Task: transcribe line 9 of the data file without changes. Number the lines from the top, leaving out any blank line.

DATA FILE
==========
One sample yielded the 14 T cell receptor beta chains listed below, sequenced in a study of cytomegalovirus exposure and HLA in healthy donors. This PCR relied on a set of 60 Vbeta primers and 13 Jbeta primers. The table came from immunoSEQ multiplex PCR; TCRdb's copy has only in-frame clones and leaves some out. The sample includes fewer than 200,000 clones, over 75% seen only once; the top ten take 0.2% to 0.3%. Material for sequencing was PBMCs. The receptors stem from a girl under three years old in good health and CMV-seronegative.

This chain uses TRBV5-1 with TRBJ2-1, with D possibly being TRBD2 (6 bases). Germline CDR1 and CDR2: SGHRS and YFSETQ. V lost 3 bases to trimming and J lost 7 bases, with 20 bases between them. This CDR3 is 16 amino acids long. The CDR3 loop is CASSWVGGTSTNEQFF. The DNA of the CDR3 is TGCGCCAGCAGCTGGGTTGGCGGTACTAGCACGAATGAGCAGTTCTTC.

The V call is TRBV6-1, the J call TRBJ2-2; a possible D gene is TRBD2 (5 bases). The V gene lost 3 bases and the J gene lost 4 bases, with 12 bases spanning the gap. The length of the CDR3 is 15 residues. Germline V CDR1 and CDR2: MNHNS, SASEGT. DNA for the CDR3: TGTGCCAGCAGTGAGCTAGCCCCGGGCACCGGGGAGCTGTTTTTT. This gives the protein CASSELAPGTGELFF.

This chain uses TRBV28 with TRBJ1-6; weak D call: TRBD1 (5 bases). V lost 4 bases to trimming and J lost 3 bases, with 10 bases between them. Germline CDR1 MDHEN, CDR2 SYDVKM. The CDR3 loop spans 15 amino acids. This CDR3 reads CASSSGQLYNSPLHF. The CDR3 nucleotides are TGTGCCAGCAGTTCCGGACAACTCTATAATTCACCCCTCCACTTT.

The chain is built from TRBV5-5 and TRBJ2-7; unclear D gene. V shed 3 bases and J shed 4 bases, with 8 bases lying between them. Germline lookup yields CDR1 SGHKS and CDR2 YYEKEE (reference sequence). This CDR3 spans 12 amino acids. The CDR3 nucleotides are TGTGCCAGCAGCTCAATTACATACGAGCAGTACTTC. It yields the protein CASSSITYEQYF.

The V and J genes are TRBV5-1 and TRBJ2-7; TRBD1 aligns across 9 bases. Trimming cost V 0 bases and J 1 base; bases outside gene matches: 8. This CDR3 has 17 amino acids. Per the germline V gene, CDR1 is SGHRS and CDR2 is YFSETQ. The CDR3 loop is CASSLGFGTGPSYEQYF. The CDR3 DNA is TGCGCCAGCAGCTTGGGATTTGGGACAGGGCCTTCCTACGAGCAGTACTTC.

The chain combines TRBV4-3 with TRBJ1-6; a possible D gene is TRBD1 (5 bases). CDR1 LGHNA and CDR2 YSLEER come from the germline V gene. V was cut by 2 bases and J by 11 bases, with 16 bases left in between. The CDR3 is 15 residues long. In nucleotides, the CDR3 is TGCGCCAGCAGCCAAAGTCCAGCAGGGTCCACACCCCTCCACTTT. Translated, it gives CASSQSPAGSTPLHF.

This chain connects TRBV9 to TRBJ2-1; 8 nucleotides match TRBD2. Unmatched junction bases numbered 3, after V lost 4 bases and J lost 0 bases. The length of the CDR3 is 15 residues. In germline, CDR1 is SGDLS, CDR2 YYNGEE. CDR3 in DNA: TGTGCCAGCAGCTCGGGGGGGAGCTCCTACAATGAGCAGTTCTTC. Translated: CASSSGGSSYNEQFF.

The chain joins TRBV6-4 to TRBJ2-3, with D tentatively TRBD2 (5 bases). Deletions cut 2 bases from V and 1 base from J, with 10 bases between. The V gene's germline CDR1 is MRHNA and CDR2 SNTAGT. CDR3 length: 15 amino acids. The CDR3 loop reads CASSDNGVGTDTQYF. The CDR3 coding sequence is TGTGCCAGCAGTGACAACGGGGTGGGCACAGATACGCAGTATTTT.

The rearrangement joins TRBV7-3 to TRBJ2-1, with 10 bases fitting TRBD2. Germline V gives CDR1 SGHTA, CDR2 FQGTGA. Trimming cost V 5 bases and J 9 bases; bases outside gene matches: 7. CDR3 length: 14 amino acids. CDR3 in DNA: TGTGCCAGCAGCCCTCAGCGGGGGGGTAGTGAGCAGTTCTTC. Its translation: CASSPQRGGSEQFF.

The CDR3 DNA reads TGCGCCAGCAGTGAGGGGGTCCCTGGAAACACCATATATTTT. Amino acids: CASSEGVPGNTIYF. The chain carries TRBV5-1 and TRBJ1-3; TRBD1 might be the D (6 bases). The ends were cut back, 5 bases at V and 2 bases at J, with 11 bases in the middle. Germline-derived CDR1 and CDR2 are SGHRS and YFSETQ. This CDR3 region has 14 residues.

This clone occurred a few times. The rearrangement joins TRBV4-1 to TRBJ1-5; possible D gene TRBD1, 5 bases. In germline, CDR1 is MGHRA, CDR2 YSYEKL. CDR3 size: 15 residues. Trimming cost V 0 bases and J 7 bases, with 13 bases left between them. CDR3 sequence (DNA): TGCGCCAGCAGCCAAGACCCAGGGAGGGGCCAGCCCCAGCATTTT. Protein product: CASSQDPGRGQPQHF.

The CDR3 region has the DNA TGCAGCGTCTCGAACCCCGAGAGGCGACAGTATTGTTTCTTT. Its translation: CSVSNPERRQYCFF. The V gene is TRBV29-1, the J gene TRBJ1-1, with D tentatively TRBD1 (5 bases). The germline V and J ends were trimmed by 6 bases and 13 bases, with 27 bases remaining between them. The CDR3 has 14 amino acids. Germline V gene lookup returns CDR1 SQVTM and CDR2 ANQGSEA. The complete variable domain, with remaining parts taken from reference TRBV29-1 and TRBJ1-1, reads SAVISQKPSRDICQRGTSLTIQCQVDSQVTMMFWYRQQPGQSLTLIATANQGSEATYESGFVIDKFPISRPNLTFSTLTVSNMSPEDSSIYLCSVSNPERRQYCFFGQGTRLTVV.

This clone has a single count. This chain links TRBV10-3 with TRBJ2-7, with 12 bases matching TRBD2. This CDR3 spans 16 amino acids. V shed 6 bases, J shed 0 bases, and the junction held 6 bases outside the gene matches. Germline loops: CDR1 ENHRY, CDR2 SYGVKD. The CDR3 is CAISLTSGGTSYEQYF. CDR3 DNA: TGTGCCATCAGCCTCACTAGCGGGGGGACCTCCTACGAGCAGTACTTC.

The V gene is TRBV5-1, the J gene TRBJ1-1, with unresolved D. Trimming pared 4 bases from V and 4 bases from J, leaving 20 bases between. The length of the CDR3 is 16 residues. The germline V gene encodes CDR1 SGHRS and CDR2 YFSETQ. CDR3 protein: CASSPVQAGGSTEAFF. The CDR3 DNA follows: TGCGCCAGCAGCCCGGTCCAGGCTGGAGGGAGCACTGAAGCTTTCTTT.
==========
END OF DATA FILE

The chain joins TRBV6-4 to TRBJ2-3, with D tentatively TRBD2 (5 bases). Deletions cut 2 bases from V and 1 base from J, with 10 bases between. The V gene's germline CDR1 is MRHNA and CDR2 SNTAGT. CDR3 length: 15 amino acids. The CDR3 loop reads CASSDNGVGTDTQYF. The CDR3 coding sequence is TGTGCCAGCAGTGACAACGGGGTGGGCACAGATACGCAGTATTTT.